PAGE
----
Wednesday, July 02, 2008

Boyz In The Shed

And I Need to Ride

The shed is finished. They Boys explored it like children with a new playhouse. It was really cute. Chance was first in since I lead him out to explore. Then Tucker joined him. Toby showed up later after I was back outside in the yard, so I didn't get him in the pictures. This now allows me to turn Tucker out in the sandy arena when there is too much mud in the paddocks. Hopefully, it will keep his shoes on during the bad weather. I still have to take the extra fence post out and somehow move the gate so I have an exit from the arena at that end. It will be a little work, but nothing I've not done before. As long as the posts are not set in concrete, I should be just fine handling it by myself.

Don't know what's up with me, but I am on a "not riding" roll. The weather is not helping one bit, but tonight the humidity is supposed to be lower so again, I may go out later and ride in the dark under the lights.

I am hoping it is simply vacation mode setting in and I just need to have nothing to do for a few days.

Tonight I participated in a Webinar hosted by my local saddle shop. Rick, the owner, has always been wonderfully involved in public service to area horsemen. I have a gorgeous wooden tackbox he donated as a prize to a dressage show. He has done a lot of things for the NJ Horse Park and fulfilled a long time dream by opening a huge new store in that area with a beautiful seminar/meeting room. It's a big far for me to go but he ran a number of educational programs on Thursdays last year--that's also my choir night. Now he has instituted online web sessions. I had to call in on my phone to hear the audio--not sure if that was how it was supposed to work, but it was great!

The vet did a presentation on horse parasites, with recommendations for worming programs. Interestingly enough, the new protocol is NOT to rotate worming products, but to use one with regular vet checks for fecal counts. Apparently, rotation actually helps the parasites develop resistance. If you stick with one product that works and change only when counts start to go up, you will have many more options over the years. As of 2003, the only product that showed no evidence of resistant problems was Ivermectin. But I've read some concerns about that more recently.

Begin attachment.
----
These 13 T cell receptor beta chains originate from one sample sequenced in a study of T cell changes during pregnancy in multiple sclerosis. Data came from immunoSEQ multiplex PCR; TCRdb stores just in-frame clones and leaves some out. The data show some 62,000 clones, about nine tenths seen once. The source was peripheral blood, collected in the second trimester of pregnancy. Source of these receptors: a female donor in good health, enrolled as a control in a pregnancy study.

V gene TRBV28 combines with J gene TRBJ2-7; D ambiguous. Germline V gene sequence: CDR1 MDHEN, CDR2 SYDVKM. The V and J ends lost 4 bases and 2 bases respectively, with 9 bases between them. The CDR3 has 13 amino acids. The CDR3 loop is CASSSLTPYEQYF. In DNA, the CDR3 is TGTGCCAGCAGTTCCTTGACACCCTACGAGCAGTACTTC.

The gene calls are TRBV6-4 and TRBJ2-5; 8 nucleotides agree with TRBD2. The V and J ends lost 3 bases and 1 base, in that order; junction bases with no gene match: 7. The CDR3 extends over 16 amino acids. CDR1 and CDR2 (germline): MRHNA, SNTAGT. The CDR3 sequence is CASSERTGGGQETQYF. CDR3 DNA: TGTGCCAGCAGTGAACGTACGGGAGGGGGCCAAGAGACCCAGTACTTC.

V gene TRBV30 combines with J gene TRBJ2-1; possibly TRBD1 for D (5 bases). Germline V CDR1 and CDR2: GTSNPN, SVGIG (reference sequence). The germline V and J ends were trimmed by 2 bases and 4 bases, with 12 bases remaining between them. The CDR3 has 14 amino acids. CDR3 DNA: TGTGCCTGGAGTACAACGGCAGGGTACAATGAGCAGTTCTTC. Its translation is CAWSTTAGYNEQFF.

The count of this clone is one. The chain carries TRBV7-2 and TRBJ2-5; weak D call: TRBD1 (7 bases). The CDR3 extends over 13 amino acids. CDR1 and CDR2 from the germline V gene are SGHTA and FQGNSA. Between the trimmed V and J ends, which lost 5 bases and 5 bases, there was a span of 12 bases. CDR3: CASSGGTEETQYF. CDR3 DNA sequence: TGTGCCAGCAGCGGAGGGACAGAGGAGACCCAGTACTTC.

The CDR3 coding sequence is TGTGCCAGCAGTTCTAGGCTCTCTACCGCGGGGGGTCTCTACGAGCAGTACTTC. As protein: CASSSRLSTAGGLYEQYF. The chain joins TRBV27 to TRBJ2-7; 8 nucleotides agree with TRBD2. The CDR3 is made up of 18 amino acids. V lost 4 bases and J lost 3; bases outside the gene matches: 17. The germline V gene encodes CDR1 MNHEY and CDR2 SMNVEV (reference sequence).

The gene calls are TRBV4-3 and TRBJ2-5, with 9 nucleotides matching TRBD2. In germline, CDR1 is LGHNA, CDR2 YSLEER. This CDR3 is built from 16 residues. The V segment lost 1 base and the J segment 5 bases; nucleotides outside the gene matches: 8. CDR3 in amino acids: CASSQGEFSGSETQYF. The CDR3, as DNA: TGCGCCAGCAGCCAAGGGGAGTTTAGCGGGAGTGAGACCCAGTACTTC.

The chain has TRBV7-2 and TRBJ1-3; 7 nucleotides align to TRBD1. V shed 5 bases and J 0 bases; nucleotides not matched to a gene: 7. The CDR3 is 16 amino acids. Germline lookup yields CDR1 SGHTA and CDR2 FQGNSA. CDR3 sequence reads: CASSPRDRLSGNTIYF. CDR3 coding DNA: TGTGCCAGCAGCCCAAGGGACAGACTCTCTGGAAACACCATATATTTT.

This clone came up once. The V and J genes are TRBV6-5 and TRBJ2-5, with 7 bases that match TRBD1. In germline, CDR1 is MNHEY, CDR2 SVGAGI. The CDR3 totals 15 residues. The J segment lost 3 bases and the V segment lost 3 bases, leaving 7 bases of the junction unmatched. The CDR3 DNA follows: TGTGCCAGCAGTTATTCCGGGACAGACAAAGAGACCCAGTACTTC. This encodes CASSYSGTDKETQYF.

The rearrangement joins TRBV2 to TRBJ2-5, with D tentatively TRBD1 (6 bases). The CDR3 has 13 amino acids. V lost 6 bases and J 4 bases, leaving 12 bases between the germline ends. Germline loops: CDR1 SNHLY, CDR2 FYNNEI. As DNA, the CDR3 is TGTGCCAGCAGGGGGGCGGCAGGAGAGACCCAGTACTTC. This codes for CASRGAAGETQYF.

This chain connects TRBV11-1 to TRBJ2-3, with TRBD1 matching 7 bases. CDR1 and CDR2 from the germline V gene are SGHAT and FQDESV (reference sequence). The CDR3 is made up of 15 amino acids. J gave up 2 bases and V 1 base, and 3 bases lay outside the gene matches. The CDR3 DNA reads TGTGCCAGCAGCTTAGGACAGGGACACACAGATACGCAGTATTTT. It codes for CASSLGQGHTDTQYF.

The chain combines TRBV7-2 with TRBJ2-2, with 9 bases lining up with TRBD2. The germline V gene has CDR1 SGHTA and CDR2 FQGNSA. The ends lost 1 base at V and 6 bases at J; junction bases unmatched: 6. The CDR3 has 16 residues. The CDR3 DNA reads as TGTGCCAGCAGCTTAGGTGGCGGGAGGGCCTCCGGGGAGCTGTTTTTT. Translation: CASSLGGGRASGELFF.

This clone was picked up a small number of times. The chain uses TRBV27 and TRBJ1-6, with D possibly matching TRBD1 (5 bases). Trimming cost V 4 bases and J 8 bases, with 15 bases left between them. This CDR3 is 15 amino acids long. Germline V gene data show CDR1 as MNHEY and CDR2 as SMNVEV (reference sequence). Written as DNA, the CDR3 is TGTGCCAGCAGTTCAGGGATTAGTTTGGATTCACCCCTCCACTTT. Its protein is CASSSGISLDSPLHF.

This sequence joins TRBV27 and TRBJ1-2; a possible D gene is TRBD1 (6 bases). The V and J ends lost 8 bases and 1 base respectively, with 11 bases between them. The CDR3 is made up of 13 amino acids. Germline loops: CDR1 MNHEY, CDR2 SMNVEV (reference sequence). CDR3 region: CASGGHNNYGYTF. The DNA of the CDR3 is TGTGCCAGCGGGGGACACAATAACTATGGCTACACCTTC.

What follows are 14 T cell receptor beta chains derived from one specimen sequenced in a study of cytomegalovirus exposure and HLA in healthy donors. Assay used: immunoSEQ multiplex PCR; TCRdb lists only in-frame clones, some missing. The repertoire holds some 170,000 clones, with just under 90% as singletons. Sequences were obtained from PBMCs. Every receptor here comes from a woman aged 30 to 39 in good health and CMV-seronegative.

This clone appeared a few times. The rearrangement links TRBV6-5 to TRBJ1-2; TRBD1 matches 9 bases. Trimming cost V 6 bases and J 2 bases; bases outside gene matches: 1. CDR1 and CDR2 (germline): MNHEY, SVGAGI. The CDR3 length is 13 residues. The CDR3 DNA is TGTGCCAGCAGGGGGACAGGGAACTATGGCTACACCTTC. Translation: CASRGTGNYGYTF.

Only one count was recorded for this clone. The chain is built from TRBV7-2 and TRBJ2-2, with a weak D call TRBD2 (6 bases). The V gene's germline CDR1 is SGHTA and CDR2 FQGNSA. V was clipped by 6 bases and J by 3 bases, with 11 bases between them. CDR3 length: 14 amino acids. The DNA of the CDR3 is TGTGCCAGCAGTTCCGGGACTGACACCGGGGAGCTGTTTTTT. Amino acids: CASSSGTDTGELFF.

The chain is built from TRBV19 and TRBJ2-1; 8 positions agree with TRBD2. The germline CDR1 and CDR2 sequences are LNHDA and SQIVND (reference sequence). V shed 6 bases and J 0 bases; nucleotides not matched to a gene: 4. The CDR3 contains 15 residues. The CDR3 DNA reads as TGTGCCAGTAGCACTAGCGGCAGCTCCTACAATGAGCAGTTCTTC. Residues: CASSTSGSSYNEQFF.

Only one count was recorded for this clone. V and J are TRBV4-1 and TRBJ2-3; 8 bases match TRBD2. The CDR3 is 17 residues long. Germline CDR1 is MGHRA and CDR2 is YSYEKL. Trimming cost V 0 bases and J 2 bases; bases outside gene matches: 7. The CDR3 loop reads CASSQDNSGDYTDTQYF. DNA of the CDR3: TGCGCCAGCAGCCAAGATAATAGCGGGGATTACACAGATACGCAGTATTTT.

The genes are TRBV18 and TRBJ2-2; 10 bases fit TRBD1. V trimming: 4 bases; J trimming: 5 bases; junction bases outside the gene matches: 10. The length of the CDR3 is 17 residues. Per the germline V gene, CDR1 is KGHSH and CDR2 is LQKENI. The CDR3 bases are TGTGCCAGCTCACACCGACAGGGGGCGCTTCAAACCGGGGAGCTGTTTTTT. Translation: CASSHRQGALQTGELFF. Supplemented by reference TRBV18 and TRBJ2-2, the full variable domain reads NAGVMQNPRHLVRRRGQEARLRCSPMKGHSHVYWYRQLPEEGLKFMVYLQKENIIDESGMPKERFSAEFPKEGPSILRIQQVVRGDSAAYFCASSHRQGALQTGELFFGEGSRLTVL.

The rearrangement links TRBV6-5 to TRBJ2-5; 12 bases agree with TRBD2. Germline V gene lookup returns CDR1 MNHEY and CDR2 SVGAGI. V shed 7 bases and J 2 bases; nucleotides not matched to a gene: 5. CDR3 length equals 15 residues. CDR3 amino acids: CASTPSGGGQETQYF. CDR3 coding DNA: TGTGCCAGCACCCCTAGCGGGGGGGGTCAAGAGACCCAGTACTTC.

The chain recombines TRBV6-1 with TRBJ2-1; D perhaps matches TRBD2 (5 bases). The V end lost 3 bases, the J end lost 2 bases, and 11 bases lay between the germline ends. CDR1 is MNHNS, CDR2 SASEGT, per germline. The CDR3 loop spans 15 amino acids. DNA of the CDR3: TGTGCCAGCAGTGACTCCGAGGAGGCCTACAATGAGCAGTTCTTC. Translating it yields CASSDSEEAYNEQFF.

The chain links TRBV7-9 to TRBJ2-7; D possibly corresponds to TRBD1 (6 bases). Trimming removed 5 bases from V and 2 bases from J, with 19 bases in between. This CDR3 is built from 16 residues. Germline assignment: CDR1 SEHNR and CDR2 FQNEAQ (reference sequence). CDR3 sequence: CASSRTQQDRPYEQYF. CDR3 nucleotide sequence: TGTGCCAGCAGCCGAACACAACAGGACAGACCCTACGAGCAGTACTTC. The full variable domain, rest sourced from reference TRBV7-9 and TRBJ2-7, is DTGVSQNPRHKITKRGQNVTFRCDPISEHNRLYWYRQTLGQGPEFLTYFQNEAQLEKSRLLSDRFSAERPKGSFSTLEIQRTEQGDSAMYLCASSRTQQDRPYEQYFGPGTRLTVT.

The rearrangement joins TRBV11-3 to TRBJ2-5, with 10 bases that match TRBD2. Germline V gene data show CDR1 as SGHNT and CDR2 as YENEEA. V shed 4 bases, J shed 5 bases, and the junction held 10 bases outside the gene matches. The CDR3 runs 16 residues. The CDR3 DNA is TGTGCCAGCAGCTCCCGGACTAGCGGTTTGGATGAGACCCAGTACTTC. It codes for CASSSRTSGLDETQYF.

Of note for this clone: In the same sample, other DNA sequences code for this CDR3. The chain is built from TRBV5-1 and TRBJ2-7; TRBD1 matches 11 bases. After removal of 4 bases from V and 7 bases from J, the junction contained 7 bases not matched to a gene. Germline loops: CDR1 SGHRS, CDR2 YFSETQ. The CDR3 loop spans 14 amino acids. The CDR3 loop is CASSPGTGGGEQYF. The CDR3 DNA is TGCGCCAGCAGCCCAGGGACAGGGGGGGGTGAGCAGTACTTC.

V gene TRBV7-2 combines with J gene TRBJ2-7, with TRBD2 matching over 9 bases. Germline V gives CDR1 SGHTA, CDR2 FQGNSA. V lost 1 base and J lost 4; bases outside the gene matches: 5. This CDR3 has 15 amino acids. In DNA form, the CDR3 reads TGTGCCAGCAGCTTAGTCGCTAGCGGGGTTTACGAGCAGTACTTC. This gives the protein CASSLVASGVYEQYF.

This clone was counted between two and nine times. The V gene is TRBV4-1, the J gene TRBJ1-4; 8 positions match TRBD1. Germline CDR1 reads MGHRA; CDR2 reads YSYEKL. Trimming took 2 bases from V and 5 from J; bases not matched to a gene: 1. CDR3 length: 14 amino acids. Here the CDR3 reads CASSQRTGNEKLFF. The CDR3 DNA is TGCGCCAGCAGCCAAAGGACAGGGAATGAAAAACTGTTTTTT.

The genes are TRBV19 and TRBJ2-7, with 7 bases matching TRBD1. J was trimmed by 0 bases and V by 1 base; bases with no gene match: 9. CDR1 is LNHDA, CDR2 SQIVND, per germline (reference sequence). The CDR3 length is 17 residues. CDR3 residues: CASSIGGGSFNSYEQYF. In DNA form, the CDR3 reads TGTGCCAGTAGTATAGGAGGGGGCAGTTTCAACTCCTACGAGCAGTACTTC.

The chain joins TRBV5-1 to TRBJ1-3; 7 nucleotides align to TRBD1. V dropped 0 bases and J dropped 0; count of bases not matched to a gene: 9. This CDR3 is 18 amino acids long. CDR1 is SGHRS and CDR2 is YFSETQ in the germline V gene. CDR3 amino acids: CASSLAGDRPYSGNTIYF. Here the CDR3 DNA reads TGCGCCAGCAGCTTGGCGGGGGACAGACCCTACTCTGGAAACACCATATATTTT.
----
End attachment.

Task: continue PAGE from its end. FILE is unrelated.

Another interesting bit of information was that tapeworms are now regarding as a serious concern for horses, while in years past, that was not so. Very interesting.

Below, a picture of the sandpit lake across the street. I wanted to catch the sunset, but by the time I got out there the light was fading. The brush and tangle is too hard to navigate easily from near my house. Next time I'll go down the road in the other direction where I can get a better shot. AT the bottom is just a picture of the sky from the paddock. Again, I was just a bit late to get the full effect of the color, but it was really pretty. Kind of in between storms.


  1. you know i thought that would be a rather nice lake when i saw it on google earth - guess it's improved some over the years.

    and no, you shouldn't have to phone in for webinars, that i'm aware of, well not to hear, only if you want to participate/ask a question.

  2. The lake/sandpit owner is hoping the State of New Jersey will buy it to add to the State Park already surrounding me. It is slowly restoring itself to a natural looking lake rather than a sand mine.

  3. I get The Horse Health Newsletter from The and I too have been reading about worm resistance. In a recent study ivermectin had little effect on roundworm eggs nor did pyrantel pamoate. Fenbendazole and oxibendazole did reduce the roundworm eggs. In addition, only ivermectin reduced the number of small strongyle eggs. The other three drugs mentioned were ineffective. And there are no new drugs available. Sounds like prevention is very important under these circumstances. What are you going to do?


  4. That looks great and the boys certainly seem to approve:)

    I poo pick daily and worm count 4/5times a year.Polo's counts have been no eggs seen for the past couple of years so I tape worm spring and autumn.
    I dont really understand why you'd worm if the counts are low anyway?